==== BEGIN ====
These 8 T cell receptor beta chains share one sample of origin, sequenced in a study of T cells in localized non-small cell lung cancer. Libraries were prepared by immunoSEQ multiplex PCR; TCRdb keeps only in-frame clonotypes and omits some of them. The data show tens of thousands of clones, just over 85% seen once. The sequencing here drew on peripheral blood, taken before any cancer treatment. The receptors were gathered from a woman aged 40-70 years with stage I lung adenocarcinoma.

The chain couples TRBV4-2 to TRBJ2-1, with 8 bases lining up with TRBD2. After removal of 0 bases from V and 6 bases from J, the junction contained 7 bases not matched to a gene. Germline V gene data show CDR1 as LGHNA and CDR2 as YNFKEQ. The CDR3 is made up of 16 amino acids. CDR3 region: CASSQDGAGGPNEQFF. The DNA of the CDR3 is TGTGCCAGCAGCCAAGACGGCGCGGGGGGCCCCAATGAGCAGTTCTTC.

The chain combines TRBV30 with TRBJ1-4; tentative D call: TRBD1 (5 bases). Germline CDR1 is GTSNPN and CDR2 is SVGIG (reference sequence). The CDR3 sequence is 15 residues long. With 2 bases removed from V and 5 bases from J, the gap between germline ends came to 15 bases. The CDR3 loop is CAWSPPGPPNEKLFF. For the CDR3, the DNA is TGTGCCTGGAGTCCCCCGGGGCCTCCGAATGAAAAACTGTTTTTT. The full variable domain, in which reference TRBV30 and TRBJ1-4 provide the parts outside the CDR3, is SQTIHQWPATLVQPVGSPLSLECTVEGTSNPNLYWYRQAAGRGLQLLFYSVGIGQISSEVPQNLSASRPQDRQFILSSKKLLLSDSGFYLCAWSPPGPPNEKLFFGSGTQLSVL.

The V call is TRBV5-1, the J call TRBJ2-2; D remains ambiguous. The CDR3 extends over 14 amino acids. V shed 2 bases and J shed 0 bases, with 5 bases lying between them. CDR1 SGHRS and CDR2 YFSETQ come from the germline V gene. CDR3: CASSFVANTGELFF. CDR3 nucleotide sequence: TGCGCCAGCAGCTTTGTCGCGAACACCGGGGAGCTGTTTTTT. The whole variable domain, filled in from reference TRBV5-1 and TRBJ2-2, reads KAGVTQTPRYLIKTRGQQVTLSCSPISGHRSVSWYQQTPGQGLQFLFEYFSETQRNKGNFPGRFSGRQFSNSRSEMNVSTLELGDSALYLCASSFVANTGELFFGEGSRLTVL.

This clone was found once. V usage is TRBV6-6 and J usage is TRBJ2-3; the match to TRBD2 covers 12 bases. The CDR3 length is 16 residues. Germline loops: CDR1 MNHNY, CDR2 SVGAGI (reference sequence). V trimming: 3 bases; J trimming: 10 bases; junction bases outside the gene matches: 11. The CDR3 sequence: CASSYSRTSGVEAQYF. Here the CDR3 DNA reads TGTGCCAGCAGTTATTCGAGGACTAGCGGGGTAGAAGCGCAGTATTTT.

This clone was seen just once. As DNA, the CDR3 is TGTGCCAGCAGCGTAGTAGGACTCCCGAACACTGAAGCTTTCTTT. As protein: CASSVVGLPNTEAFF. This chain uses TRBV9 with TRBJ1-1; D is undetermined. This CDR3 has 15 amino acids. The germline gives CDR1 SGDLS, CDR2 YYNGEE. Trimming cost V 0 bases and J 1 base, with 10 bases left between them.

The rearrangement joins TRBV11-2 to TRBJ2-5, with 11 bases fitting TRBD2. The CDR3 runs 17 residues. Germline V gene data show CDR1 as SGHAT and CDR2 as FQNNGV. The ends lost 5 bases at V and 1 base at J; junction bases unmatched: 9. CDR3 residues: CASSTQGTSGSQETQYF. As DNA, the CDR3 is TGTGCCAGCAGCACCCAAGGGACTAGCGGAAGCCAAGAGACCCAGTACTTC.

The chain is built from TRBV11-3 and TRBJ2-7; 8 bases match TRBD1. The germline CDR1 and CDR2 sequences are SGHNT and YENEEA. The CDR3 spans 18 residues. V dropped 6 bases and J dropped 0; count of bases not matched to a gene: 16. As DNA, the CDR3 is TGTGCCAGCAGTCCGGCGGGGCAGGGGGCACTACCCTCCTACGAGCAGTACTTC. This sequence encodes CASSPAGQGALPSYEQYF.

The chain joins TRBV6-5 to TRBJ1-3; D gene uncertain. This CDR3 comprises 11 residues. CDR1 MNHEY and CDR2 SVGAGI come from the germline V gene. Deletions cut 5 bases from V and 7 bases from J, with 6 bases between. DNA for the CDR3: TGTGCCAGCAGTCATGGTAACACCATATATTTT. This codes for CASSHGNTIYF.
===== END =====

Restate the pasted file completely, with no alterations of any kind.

These 8 T cell receptor beta chains share one sample of origin, sequenced in a study of T cells in localized non-small cell lung cancer. Libraries were prepared by immunoSEQ multiplex PCR; TCRdb keeps only in-frame clonotypes and omits some of them. The data show tens of thousands of clones, just over 85% seen once. The sequencing here drew on peripheral blood, taken before any cancer treatment. The receptors were gathered from a woman aged 40-70 years with stage I lung adenocarcinoma.

The chain couples TRBV4-2 to TRBJ2-1, with 8 bases lining up with TRBD2. After removal of 0 bases from V and 6 bases from J, the junction contained 7 bases not matched to a gene. Germline V gene data show CDR1 as LGHNA and CDR2 as YNFKEQ. The CDR3 is made up of 16 amino acids. CDR3 region: CASSQDGAGGPNEQFF. The DNA of the CDR3 is TGTGCCAGCAGCCAAGACGGCGCGGGGGGCCCCAATGAGCAGTTCTTC.

The chain combines TRBV30 with TRBJ1-4; tentative D call: TRBD1 (5 bases). Germline CDR1 is GTSNPN and CDR2 is SVGIG (reference sequence). The CDR3 sequence is 15 residues long. With 2 bases removed from V and 5 bases from J, the gap between germline ends came to 15 bases. The CDR3 loop is CAWSPPGPPNEKLFF. For the CDR3, the DNA is TGTGCCTGGAGTCCCCCGGGGCCTCCGAATGAAAAACTGTTTTTT. The full variable domain, in which reference TRBV30 and TRBJ1-4 provide the parts outside the CDR3, is SQTIHQWPATLVQPVGSPLSLECTVEGTSNPNLYWYRQAAGRGLQLLFYSVGIGQISSEVPQNLSASRPQDRQFILSSKKLLLSDSGFYLCAWSPPGPPNEKLFFGSGTQLSVL.

The V call is TRBV5-1, the J call TRBJ2-2; D remains ambiguous. The CDR3 extends over 14 amino acids. V shed 2 bases and J shed 0 bases, with 5 bases lying between them. CDR1 SGHRS and CDR2 YFSETQ come from the germline V gene. CDR3: CASSFVANTGELFF. CDR3 nucleotide sequence: TGCGCCAGCAGCTTTGTCGCGAACACCGGGGAGCTGTTTTTT. The whole variable domain, filled in from reference TRBV5-1 and TRBJ2-2, reads KAGVTQTPRYLIKTRGQQVTLSCSPISGHRSVSWYQQTPGQGLQFLFEYFSETQRNKGNFPGRFSGRQFSNSRSEMNVSTLELGDSALYLCASSFVANTGELFFGEGSRLTVL.

This clone was found once. V usage is TRBV6-6 and J usage is TRBJ2-3; the match to TRBD2 covers 12 bases. The CDR3 length is 16 residues. Germline loops: CDR1 MNHNY, CDR2 SVGAGI (reference sequence). V trimming: 3 bases; J trimming: 10 bases; junction bases outside the gene matches: 11. The CDR3 sequence: CASSYSRTSGVEAQYF. Here the CDR3 DNA reads TGTGCCAGCAGTTATTCGAGGACTAGCGGGGTAGAAGCGCAGTATTTT.

This clone was seen just once. As DNA, the CDR3 is TGTGCCAGCAGCGTAGTAGGACTCCCGAACACTGAAGCTTTCTTT. As protein: CASSVVGLPNTEAFF. This chain uses TRBV9 with TRBJ1-1; D is undetermined. This CDR3 has 15 amino acids. The germline gives CDR1 SGDLS, CDR2 YYNGEE. Trimming cost V 0 bases and J 1 base, with 10 bases left between them.

The rearrangement joins TRBV11-2 to TRBJ2-5, with 11 bases fitting TRBD2. The CDR3 runs 17 residues. Germline V gene data show CDR1 as SGHAT and CDR2 as FQNNGV. The ends lost 5 bases at V and 1 base at J; junction bases unmatched: 9. CDR3 residues: CASSTQGTSGSQETQYF. As DNA, the CDR3 is TGTGCCAGCAGCACCCAAGGGACTAGCGGAAGCCAAGAGACCCAGTACTTC.

The chain is built from TRBV11-3 and TRBJ2-7; 8 bases match TRBD1. The germline CDR1 and CDR2 sequences are SGHNT and YENEEA. The CDR3 spans 18 residues. V dropped 6 bases and J dropped 0; count of bases not matched to a gene: 16. As DNA, the CDR3 is TGTGCCAGCAGTCCGGCGGGGCAGGGGGCACTACCCTCCTACGAGCAGTACTTC. This sequence encodes CASSPAGQGALPSYEQYF.

The chain joins TRBV6-5 to TRBJ1-3; D gene uncertain. This CDR3 comprises 11 residues. CDR1 MNHEY and CDR2 SVGAGI come from the germline V gene. Deletions cut 5 bases from V and 7 bases from J, with 6 bases between. DNA for the CDR3: TGTGCCAGCAGTCATGGTAACACCATATATTTT. This codes for CASSHGNTIYF.